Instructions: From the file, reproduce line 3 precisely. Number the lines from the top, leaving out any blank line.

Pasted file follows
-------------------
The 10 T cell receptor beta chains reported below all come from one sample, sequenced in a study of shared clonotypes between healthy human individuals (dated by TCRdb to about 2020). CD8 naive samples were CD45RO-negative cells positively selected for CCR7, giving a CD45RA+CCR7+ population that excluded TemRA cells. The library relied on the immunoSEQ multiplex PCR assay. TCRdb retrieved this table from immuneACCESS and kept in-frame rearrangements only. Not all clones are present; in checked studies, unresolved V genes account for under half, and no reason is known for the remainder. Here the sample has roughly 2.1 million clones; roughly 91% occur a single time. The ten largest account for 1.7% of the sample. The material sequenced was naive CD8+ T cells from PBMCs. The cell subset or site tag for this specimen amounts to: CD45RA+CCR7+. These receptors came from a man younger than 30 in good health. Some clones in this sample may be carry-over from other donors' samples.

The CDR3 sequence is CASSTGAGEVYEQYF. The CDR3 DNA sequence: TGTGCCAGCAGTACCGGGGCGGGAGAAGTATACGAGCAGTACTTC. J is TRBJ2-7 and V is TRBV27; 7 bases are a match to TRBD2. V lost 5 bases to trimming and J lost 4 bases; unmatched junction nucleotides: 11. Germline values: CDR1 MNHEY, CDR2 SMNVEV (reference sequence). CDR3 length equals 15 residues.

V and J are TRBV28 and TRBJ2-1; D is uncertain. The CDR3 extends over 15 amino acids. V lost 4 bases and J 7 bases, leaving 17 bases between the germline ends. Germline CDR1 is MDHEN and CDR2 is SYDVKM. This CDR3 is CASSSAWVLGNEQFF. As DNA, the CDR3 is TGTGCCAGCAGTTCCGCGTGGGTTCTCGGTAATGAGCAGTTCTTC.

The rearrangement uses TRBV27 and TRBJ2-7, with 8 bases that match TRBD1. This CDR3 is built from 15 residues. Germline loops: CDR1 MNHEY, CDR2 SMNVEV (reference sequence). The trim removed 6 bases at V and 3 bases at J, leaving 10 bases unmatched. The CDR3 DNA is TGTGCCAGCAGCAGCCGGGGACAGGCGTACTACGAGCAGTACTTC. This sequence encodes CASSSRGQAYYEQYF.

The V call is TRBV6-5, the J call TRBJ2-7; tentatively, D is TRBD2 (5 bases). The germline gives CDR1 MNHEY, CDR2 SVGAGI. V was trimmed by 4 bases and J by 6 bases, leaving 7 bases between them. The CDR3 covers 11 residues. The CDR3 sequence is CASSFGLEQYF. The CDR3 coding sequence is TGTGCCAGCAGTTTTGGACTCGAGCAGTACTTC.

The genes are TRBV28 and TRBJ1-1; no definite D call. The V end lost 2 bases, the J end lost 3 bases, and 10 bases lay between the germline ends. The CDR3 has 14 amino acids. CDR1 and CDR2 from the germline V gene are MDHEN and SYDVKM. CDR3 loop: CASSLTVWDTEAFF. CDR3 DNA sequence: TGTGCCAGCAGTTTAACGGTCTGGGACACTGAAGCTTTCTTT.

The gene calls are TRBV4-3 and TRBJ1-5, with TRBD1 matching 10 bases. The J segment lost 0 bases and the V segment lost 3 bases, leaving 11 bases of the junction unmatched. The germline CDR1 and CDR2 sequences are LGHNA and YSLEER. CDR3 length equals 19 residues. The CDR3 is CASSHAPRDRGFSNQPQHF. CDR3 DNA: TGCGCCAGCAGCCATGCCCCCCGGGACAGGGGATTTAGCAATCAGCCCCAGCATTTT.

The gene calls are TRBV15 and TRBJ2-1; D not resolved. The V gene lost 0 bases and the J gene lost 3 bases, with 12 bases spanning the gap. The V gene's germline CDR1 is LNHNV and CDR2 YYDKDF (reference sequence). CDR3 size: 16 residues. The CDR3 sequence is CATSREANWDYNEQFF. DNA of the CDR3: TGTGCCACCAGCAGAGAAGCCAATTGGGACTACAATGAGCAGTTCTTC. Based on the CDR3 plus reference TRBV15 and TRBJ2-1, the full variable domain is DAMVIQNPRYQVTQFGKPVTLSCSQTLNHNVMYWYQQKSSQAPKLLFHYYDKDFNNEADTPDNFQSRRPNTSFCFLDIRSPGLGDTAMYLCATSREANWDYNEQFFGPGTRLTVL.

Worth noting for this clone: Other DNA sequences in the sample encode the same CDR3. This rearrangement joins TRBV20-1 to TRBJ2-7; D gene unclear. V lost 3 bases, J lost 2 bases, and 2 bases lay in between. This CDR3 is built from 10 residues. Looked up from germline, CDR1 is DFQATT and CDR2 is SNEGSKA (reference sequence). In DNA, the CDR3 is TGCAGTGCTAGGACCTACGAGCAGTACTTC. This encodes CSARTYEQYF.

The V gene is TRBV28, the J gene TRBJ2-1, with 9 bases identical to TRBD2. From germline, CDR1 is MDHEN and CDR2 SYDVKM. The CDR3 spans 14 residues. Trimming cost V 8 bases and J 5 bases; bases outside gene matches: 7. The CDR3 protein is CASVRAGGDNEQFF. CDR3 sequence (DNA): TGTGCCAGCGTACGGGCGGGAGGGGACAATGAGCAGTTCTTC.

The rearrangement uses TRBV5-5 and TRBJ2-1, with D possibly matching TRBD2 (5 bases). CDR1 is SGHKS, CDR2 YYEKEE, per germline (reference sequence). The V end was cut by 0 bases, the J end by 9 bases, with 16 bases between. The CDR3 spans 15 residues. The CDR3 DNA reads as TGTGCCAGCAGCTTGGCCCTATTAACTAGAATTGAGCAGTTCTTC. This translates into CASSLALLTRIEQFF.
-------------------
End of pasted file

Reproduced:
V and J are TRBV28 and TRBJ2-1; D is uncertain. The CDR3 extends over 15 amino acids. V lost 4 bases and J 7 bases, leaving 17 bases between the germline ends. Germline CDR1 is MDHEN and CDR2 is SYDVKM. This CDR3 is CASSSAWVLGNEQFF. As DNA, the CDR3 is TGTGCCAGCAGTTCCGCGTGGGTTCTCGGTAATGAGCAGTTCTTC.